At a Thursday, May 2 village trustees meeting, Trustee Dennis Donnelly read a statement that in part mentioned the possibility of seeing if the model for a dual department of paid and volunteer firefighters remains a viable option for the Village of Garden City.
In February, the board voted by a margin of 6-2 to fire six firefighters and demote one officer to cut an estimated $900,000 from the village budget. The debate over these layoffs has raged ever since, with the two sides digging in. Donnelly’s statement publicly accused New York unions of intimidating volunteer firefighters—and not only those in Garden City.
Number “16” is the next home that needs identification in the Garden City Archives, and can be located anywhere in town.
More historical photos have been digitally archived at the Garden City Public Library by a hard-working volunteer. They can be seen on LongIslandMemories.org, under our library section.
As taxpayers know, the years since the economic downturn that began in 2008-09 and continues today, a myriad of problems have been presented that all municipalities have had to deal with. As custodians of your tax dollars, the Garden City Board of Trustees (BOT) sincerely strives to ensure that your money is spent in the most efficient way possible, while providing the services and quality of life our residents and business community have come to expect.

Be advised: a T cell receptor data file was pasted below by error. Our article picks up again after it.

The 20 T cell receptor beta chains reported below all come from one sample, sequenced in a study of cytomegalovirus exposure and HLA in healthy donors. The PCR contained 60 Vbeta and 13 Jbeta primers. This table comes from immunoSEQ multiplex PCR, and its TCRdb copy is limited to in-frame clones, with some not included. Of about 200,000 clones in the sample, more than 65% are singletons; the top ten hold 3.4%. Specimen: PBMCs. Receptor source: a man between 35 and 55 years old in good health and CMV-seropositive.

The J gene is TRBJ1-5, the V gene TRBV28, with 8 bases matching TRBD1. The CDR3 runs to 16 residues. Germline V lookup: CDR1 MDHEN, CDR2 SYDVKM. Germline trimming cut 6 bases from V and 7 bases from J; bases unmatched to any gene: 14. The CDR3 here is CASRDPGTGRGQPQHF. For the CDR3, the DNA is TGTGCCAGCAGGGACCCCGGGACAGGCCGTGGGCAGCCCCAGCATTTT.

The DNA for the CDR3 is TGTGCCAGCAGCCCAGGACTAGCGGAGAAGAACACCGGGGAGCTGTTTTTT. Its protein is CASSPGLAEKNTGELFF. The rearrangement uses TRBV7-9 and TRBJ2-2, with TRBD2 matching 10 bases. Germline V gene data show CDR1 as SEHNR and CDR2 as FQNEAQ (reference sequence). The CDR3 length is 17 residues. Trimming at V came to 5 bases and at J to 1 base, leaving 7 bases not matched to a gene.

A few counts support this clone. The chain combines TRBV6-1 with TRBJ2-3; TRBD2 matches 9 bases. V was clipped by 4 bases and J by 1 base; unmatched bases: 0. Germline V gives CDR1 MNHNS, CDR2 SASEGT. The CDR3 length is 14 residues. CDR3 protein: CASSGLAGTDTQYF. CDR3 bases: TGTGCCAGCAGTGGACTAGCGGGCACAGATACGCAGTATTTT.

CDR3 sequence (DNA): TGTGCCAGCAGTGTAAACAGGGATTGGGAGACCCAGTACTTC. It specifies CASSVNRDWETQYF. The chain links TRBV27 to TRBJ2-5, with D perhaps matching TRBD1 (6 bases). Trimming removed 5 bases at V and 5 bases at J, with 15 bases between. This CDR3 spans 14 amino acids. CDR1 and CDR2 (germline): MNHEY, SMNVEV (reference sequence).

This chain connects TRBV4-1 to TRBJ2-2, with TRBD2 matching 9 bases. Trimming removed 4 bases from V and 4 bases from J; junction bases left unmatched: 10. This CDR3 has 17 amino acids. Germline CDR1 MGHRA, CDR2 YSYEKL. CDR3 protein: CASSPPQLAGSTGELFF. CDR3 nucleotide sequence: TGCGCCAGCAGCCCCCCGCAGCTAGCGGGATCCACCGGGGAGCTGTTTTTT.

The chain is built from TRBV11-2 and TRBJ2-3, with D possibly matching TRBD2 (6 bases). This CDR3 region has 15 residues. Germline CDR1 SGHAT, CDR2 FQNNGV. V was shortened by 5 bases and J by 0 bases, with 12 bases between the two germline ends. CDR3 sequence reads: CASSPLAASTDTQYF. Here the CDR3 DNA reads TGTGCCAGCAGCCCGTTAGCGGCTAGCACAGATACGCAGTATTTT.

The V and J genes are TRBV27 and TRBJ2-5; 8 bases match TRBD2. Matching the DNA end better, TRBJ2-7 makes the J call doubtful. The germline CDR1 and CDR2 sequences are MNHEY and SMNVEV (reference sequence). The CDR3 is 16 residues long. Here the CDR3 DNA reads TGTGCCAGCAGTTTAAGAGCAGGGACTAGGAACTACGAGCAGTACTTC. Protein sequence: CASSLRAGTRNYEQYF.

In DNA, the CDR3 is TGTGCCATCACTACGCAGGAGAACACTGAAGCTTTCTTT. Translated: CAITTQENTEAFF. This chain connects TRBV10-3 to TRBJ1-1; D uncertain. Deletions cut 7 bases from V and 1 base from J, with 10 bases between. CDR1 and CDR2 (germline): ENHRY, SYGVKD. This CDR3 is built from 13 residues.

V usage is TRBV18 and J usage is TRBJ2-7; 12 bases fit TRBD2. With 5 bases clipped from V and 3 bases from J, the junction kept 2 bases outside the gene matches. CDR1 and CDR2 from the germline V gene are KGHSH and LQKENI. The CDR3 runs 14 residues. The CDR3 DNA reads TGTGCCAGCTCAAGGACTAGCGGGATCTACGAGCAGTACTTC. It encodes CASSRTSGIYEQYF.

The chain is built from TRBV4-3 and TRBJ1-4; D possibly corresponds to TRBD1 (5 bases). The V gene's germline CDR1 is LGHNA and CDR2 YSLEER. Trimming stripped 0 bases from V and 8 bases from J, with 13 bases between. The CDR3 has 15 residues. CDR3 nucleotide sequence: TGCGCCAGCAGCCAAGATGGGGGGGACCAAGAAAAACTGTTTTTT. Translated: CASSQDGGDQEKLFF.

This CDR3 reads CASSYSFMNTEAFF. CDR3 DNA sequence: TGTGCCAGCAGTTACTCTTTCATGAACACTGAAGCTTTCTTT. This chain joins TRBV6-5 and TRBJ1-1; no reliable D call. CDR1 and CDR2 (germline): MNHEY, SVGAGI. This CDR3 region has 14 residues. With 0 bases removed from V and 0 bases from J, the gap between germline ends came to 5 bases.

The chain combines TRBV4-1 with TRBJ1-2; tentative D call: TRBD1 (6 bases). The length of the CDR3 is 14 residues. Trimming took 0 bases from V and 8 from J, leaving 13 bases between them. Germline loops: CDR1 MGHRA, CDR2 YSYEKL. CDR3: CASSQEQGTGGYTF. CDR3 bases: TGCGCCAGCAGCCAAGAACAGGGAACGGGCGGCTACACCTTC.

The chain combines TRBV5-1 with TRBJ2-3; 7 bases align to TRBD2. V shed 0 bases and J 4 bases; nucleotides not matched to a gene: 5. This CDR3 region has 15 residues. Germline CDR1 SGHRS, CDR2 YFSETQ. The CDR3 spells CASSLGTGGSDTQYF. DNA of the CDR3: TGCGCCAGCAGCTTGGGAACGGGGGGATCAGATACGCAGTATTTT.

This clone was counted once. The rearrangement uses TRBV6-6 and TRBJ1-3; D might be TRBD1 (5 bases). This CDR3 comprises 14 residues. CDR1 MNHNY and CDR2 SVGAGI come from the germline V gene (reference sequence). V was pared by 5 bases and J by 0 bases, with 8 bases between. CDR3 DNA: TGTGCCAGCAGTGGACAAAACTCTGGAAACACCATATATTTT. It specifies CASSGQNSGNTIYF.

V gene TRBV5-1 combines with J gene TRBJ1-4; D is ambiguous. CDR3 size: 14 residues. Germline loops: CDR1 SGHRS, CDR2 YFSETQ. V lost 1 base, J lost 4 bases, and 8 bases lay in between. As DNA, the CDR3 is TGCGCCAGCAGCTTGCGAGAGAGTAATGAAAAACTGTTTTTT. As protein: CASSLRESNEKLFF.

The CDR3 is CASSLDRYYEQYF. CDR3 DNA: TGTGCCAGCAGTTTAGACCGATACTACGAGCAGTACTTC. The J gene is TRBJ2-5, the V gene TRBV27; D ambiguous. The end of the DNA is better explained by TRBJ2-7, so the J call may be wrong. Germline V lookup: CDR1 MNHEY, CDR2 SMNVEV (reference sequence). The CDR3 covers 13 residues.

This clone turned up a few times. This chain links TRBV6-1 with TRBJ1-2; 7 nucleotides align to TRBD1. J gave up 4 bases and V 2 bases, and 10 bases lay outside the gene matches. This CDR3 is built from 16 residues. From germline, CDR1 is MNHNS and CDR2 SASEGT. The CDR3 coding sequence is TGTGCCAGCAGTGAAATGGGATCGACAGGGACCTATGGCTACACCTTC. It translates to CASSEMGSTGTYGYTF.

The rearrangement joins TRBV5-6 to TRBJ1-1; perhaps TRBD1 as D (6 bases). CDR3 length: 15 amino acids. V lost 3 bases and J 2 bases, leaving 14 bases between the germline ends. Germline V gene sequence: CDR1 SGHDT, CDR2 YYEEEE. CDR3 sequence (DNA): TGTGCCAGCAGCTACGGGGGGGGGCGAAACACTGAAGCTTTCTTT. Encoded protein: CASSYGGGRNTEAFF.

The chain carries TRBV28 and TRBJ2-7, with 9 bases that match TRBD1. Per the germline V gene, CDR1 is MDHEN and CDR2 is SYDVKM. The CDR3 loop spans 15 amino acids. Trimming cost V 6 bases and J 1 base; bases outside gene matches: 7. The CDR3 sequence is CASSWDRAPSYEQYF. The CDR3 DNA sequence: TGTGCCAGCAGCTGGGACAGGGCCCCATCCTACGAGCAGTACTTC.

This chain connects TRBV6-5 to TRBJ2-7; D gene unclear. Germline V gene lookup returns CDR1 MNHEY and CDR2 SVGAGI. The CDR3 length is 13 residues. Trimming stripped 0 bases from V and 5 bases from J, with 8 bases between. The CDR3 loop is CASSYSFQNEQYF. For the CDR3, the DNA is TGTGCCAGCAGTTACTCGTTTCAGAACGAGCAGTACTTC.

For the past five years, the BOT has kept the average village budget increase to less than 1 percent. In line with this conservative budgeting, the average tax increase over the past five years was 3.03 percent, and for the last two, 1.71 percent and 1.74 percent respectively. We have accomplished this by working very hard to increase both efficiency and revenues wherever possible. We were aided in this task by our Citizens Budget Review & Advisory Committee, our village staff and interested residents from our POAs. As the chart reflects our spending is less today than it was five years ago. Our village staff is cognizant of our commitment to efficiency and knows that certain changes are necessary to achieve our goals.